Good golly Miss Molly

It’s possible that the next queen of all media will not be someone with double K initials or a twenty-something pop tart but an old friend. Molly Ringwald is up in your internets, people, and she’s winning them.

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“God, I hope whoever got that note doesn’t know it was me who wrote it. I’d shit twice and die.”

Samantha Baker, the protagonist of Sixteen Candles, was having a bad day.

She’d filled out a survey about crushes and given away a bit too much personal information. Then misplaced the survey.

Add that little snafu to the fact that her self-absorbed sister was getting married, causing her home to be overrun with various relatives; she was being relentlessly pursued by a geek who was just looking to get his hands on her underpants; the boy of her dreams was unaware of her very existence and not a single person remembered that it was her sixteenth birthday, a day she’d looked forward to since her twelfth.

Ignored by all but the least-desirable boys? Yes! Misunderstood by even her closest friends? Yes! At turns humiliated then disregarded by her family? Yes! As a thirteen-year-old girl, Samantha’s plight really spoke to me. As did Molly Ringwald’s portrayal of the character.

I’d first watched Molly bop around on episodes of The Facts of Life, as the annoyingly perky “Molly”–she of bowl cut, big toothy smile, and divorced parents. Everything about her bugged me.

“Get over yourself,” I’d tell the girl on television. “Sometimes parents split up and fight! Sometimes parents stay together and fight! We all have problems!”

Then, I saw Molly in Sixteen Candles, and had a change of heart. After all, a girl so much like me1 might be OK after all.

Then Molly grew up and made more movies I related with. The Breakfast Club was me, Pretty in Pink was me, The Pick-up Artist was me. Hell, even Fresh Horses was me.

But then Molly Ringwald seemed to fall off the face of the Earth. There were rumors that she’d given up acting altogether, turning down the lead roles in both Pretty Woman and Ghost, and had run off to live in France. Basically, Molly Ringwald pulled a Dave Chappelle before Dave Chappelle pulled a Dave Chappelle.

But, now, Molly Ringwald is back.

Having joined twitter (@MollyRingwald) just a little over two weeks ago, she’s already reached more than 15,000 followers. That number is rising, rapidly, and not just because she’s an 80’s icon.

Molly’s twitter feed reeks of internet savvy. Included are Twitpics of her cat, her garden, and her coffee; flirty, sassy tweets to her husband; and tweets about Reddit, shopping, her children, and the problem of tweeting too much. Oh, and replies. Lots and lots of replies. Molly Ringwald is down for a chat.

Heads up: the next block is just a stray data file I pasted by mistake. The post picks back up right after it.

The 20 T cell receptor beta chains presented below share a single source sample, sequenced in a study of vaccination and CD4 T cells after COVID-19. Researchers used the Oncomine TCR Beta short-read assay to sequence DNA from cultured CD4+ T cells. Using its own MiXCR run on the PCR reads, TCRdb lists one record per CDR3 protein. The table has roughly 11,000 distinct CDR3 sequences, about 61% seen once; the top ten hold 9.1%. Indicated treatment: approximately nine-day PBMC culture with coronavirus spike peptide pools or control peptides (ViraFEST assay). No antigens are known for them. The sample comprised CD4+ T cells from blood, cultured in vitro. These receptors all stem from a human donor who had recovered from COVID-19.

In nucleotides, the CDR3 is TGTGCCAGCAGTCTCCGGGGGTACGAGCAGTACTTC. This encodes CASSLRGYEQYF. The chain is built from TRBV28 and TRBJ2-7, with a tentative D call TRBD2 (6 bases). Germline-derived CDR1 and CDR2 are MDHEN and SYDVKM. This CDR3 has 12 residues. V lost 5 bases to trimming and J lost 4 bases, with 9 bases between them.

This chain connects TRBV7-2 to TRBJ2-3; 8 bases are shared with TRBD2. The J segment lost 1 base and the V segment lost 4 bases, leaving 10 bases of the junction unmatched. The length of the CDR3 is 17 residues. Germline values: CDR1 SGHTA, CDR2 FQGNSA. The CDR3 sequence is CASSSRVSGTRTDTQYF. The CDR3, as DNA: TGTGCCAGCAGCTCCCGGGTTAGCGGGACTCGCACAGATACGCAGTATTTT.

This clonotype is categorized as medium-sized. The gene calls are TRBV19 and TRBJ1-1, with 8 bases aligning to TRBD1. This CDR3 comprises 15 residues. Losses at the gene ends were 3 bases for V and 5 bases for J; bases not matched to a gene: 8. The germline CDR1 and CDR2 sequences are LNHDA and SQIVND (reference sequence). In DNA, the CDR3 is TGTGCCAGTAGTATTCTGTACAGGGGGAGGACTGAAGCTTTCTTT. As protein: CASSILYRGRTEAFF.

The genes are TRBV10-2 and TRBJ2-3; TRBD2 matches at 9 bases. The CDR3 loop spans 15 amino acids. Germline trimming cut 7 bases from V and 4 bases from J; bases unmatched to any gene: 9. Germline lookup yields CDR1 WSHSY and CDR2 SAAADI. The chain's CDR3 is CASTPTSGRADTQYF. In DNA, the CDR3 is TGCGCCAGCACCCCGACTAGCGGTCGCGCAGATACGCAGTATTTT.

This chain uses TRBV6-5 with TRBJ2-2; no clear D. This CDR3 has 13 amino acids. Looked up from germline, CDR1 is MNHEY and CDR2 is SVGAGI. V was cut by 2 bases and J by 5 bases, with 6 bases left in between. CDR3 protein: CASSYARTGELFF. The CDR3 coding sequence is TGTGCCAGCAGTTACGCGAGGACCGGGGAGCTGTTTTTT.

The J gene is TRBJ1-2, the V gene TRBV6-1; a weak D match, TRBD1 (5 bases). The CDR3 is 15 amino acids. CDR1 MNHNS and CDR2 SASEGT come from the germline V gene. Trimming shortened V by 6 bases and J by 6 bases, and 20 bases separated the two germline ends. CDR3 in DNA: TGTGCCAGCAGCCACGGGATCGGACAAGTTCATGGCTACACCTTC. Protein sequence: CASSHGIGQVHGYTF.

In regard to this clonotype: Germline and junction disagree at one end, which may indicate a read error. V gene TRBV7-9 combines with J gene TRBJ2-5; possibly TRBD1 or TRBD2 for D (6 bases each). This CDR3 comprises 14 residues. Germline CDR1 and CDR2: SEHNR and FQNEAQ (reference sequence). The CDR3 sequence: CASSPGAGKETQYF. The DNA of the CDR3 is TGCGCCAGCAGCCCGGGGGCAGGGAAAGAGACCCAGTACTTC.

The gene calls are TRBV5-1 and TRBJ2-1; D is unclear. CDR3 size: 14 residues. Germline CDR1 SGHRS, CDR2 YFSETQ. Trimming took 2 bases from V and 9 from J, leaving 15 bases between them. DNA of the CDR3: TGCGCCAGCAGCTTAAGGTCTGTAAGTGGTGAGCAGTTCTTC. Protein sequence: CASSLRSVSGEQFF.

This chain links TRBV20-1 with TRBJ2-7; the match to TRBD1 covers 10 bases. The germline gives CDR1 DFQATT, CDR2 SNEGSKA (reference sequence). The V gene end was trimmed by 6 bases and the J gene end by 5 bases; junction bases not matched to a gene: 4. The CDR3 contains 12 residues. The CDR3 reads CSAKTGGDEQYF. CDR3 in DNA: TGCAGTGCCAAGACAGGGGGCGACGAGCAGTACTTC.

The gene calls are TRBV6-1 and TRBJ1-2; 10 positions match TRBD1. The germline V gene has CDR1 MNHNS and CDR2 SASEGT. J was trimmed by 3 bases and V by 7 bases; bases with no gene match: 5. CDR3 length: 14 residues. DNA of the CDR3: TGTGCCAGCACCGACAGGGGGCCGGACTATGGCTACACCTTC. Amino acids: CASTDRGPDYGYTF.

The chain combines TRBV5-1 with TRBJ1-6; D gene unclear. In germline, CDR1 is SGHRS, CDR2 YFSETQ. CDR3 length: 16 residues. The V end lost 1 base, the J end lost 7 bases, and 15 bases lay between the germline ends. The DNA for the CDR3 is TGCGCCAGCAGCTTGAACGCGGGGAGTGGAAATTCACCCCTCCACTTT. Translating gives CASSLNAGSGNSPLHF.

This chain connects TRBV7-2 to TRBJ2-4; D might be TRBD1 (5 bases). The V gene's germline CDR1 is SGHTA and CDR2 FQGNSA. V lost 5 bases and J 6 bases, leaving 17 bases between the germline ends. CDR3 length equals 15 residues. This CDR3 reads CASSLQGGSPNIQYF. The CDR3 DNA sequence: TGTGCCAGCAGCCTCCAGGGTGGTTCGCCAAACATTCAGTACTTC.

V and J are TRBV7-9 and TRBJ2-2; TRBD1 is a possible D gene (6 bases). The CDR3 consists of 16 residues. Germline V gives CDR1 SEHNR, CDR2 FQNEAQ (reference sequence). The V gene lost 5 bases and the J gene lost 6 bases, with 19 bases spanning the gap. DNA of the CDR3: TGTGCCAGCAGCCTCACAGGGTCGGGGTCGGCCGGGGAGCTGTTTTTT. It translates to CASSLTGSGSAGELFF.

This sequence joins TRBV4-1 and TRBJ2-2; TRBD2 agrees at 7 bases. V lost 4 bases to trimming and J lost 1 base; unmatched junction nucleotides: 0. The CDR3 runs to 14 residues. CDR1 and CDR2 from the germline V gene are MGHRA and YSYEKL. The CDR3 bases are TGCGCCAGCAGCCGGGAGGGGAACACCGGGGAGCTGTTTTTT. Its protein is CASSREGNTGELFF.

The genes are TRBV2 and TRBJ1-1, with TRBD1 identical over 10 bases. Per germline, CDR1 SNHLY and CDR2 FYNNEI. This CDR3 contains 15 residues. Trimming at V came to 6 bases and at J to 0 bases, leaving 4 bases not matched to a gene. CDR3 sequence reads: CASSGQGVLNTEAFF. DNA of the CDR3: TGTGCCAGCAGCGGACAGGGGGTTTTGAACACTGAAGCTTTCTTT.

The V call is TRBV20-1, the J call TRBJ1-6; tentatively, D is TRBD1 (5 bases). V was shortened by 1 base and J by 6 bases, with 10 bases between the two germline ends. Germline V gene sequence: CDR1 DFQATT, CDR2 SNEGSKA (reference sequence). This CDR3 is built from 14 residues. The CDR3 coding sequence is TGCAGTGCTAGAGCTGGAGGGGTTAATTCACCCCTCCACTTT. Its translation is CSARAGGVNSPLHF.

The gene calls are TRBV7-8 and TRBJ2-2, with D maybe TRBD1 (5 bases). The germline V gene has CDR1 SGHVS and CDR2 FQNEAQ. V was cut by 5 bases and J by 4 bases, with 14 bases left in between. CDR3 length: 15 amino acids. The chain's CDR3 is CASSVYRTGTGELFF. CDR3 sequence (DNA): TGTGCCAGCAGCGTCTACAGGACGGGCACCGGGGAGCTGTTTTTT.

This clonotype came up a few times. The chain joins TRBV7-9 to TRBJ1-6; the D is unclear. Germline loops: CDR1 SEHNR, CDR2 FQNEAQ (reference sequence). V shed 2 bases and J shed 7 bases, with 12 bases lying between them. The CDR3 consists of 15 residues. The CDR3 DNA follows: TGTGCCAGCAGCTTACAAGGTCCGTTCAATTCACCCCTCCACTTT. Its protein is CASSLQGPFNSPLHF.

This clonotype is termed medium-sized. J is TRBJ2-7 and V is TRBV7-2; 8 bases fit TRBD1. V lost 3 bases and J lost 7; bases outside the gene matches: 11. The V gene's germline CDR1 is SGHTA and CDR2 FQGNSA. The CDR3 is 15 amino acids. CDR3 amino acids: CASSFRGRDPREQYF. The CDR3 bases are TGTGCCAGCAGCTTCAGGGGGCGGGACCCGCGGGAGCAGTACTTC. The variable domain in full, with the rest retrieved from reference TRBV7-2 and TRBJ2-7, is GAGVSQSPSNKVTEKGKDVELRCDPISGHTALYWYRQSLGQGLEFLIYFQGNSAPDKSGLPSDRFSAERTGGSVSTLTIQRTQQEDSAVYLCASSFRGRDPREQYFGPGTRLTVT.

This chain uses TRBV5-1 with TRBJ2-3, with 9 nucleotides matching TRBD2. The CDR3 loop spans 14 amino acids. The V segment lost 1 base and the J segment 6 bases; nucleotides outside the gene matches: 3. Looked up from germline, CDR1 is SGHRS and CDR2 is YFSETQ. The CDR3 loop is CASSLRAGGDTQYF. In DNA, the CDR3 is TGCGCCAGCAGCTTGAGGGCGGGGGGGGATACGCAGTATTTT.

Molly comes across as a best friend, who just happens to have starred in the movies that have shaped you are as a person. A Mindy Kaling for those of us ten years too old for Mindy Kaling, if you will.

But Molly Ringwald’s new kingdom is not limited to twitter. She has penned a well-received book; writes a popular blog; updates a facebook page with nearly 25,000 likes; been featured on several cooking websites, sharing recipes and stories; and taken to Reddit for one of their infamous Ask Me Anything segments–a Q&A session where anyone can, quite literally, ask anything of the subject.

Molly came through the AMA with flying colors, throwing out references to Kristen Stewart, Seth MacFarlane, and Neil deGrasse Tyson with enough internetspeak to demonstrate that not only had she been lurking around the world wide web, but she’d been paying attention. It’s important to mention that Molly promoted almost nothing (infrequently mentioning projects, but never specifics), which is often a motivator for celebrities stepping into the AMA ring.

Basically, Molly Ringwald has gone from someone I’d like to be, to someone I’d like to share a glass of wine with. Calculated or not, it’s a brilliant transition, and the only way to stay relevant in a world that moves quickly but has a short attention span. And all without having to give her panties to a geek. Way to go, Molly.

— ∮∮∮ —

Footnotes

  1. Spoiler Alert! Minus the happy ending. Oh, how I envied her Jake Ryan-heavy happy ending. 
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The Checkout Girl

The Checkout Girl is Jennifer Lemons. She’s a storyteller, comedian, and musician. If you don’t see her sitting behind her laptop, check the streets of Richmond for a dark-haired girl with a big smile running very, very slowly.

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